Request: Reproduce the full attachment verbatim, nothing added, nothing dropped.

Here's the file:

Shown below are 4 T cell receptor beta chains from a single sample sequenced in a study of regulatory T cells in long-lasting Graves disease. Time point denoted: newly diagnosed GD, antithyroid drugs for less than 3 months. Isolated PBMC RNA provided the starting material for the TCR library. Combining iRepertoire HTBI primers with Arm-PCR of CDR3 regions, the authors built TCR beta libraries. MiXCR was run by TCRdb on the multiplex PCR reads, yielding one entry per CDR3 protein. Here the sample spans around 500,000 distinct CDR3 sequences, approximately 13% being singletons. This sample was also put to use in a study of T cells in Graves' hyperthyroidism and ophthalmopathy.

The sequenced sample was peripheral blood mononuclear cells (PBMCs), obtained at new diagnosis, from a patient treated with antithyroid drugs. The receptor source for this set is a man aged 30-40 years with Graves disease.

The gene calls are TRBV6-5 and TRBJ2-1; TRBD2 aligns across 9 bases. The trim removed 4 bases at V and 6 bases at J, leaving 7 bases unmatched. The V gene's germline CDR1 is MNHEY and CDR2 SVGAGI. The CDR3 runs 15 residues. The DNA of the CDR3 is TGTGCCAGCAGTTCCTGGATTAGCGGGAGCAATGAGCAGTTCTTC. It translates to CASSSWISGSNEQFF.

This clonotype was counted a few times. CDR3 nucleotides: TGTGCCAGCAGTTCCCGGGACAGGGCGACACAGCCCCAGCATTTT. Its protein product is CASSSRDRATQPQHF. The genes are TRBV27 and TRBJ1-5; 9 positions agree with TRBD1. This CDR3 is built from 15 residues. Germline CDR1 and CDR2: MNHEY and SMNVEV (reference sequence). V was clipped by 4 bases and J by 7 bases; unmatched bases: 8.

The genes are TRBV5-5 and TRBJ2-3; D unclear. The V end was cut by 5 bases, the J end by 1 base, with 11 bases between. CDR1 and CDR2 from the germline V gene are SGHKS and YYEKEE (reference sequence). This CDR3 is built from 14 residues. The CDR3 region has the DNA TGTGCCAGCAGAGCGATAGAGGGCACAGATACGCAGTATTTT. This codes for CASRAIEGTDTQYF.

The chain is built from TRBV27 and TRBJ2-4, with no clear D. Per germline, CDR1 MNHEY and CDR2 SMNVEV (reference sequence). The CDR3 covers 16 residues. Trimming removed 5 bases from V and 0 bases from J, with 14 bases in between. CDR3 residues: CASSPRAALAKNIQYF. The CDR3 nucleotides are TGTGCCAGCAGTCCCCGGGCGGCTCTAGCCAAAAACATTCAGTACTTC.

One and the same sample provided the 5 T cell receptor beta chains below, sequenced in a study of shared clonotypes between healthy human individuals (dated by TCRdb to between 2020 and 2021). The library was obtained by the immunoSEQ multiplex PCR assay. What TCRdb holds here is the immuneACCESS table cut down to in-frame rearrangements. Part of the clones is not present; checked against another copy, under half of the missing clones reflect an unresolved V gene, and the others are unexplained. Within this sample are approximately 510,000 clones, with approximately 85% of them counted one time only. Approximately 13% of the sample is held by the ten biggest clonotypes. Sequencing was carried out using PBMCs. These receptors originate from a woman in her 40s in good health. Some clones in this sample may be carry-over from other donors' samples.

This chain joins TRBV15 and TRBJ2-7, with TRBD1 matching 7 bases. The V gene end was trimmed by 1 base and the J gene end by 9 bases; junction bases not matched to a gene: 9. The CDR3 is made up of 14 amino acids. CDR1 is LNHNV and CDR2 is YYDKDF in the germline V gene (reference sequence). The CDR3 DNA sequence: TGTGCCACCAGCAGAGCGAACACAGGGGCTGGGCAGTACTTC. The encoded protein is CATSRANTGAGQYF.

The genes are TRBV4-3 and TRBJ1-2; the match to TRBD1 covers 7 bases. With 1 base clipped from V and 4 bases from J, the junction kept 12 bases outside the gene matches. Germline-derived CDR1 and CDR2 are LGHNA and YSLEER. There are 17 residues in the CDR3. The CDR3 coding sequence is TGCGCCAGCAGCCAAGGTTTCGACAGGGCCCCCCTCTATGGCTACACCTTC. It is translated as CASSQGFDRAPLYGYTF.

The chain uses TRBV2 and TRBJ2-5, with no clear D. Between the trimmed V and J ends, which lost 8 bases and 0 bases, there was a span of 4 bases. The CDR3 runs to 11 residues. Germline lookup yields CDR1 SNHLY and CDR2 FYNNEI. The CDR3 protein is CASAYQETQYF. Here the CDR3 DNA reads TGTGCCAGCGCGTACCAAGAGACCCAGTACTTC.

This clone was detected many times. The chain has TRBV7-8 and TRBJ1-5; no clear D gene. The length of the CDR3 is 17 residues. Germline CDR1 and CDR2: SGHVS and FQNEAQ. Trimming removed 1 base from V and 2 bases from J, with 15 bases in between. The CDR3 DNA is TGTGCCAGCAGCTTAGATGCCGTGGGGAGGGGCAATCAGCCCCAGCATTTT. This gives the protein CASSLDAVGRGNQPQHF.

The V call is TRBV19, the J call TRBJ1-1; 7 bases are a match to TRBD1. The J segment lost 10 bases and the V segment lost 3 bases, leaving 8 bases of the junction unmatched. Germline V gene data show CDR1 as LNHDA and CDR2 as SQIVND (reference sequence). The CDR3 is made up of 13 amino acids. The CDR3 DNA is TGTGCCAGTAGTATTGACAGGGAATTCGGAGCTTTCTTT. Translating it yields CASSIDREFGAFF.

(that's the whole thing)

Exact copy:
Shown below are 4 T cell receptor beta chains from a single sample sequenced in a study of regulatory T cells in long-lasting Graves disease. Time point denoted: newly diagnosed GD, antithyroid drugs for less than 3 months. Isolated PBMC RNA provided the starting material for the TCR library. Combining iRepertoire HTBI primers with Arm-PCR of CDR3 regions, the authors built TCR beta libraries. MiXCR was run by TCRdb on the multiplex PCR reads, yielding one entry per CDR3 protein. Here the sample spans around 500,000 distinct CDR3 sequences, approximately 13% being singletons. This sample was also put to use in a study of T cells in Graves' hyperthyroidism and ophthalmopathy.

The sequenced sample was peripheral blood mononuclear cells (PBMCs), obtained at new diagnosis, from a patient treated with antithyroid drugs. The receptor source for this set is a man aged 30-40 years with Graves disease.

The gene calls are TRBV6-5 and TRBJ2-1; TRBD2 aligns across 9 bases. The trim removed 4 bases at V and 6 bases at J, leaving 7 bases unmatched. The V gene's germline CDR1 is MNHEY and CDR2 SVGAGI. The CDR3 runs 15 residues. The DNA of the CDR3 is TGTGCCAGCAGTTCCTGGATTAGCGGGAGCAATGAGCAGTTCTTC. It translates to CASSSWISGSNEQFF.

This clonotype was counted a few times. CDR3 nucleotides: TGTGCCAGCAGTTCCCGGGACAGGGCGACACAGCCCCAGCATTTT. Its protein product is CASSSRDRATQPQHF. The genes are TRBV27 and TRBJ1-5; 9 positions agree with TRBD1. This CDR3 is built from 15 residues. Germline CDR1 and CDR2: MNHEY and SMNVEV (reference sequence). V was clipped by 4 bases and J by 7 bases; unmatched bases: 8.

The genes are TRBV5-5 and TRBJ2-3; D unclear. The V end was cut by 5 bases, the J end by 1 base, with 11 bases between. CDR1 and CDR2 from the germline V gene are SGHKS and YYEKEE (reference sequence). This CDR3 is built from 14 residues. The CDR3 region has the DNA TGTGCCAGCAGAGCGATAGAGGGCACAGATACGCAGTATTTT. This codes for CASRAIEGTDTQYF.

The chain is built from TRBV27 and TRBJ2-4, with no clear D. Per germline, CDR1 MNHEY and CDR2 SMNVEV (reference sequence). The CDR3 covers 16 residues. Trimming removed 5 bases from V and 0 bases from J, with 14 bases in between. CDR3 residues: CASSPRAALAKNIQYF. The CDR3 nucleotides are TGTGCCAGCAGTCCCCGGGCGGCTCTAGCCAAAAACATTCAGTACTTC.

One and the same sample provided the 5 T cell receptor beta chains below, sequenced in a study of shared clonotypes between healthy human individuals (dated by TCRdb to between 2020 and 2021). The library was obtained by the immunoSEQ multiplex PCR assay. What TCRdb holds here is the immuneACCESS table cut down to in-frame rearrangements. Part of the clones is not present; checked against another copy, under half of the missing clones reflect an unresolved V gene, and the others are unexplained. Within this sample are approximately 510,000 clones, with approximately 85% of them counted one time only. Approximately 13% of the sample is held by the ten biggest clonotypes. Sequencing was carried out using PBMCs. These receptors originate from a woman in her 40s in good health. Some clones in this sample may be carry-over from other donors' samples.

This chain joins TRBV15 and TRBJ2-7, with TRBD1 matching 7 bases. The V gene end was trimmed by 1 base and the J gene end by 9 bases; junction bases not matched to a gene: 9. The CDR3 is made up of 14 amino acids. CDR1 is LNHNV and CDR2 is YYDKDF in the germline V gene (reference sequence). The CDR3 DNA sequence: TGTGCCACCAGCAGAGCGAACACAGGGGCTGGGCAGTACTTC. The encoded protein is CATSRANTGAGQYF.

The genes are TRBV4-3 and TRBJ1-2; the match to TRBD1 covers 7 bases. With 1 base clipped from V and 4 bases from J, the junction kept 12 bases outside the gene matches. Germline-derived CDR1 and CDR2 are LGHNA and YSLEER. There are 17 residues in the CDR3. The CDR3 coding sequence is TGCGCCAGCAGCCAAGGTTTCGACAGGGCCCCCCTCTATGGCTACACCTTC. It is translated as CASSQGFDRAPLYGYTF.

The chain uses TRBV2 and TRBJ2-5, with no clear D. Between the trimmed V and J ends, which lost 8 bases and 0 bases, there was a span of 4 bases. The CDR3 runs to 11 residues. Germline lookup yields CDR1 SNHLY and CDR2 FYNNEI. The CDR3 protein is CASAYQETQYF. Here the CDR3 DNA reads TGTGCCAGCGCGTACCAAGAGACCCAGTACTTC.

This clone was detected many times. The chain has TRBV7-8 and TRBJ1-5; no clear D gene. The length of the CDR3 is 17 residues. Germline CDR1 and CDR2: SGHVS and FQNEAQ. Trimming removed 1 base from V and 2 bases from J, with 15 bases in between. The CDR3 DNA is TGTGCCAGCAGCTTAGATGCCGTGGGGAGGGGCAATCAGCCCCAGCATTTT. This gives the protein CASSLDAVGRGNQPQHF.

The V call is TRBV19, the J call TRBJ1-1; 7 bases are a match to TRBD1. The J segment lost 10 bases and the V segment lost 3 bases, leaving 8 bases of the junction unmatched. Germline V gene data show CDR1 as LNHDA and CDR2 as SQIVND (reference sequence). The CDR3 is made up of 13 amino acids. The CDR3 DNA is TGTGCCAGTAGTATTGACAGGGAATTCGGAGCTTTCTTT. Translating it yields CASSIDREFGAFF.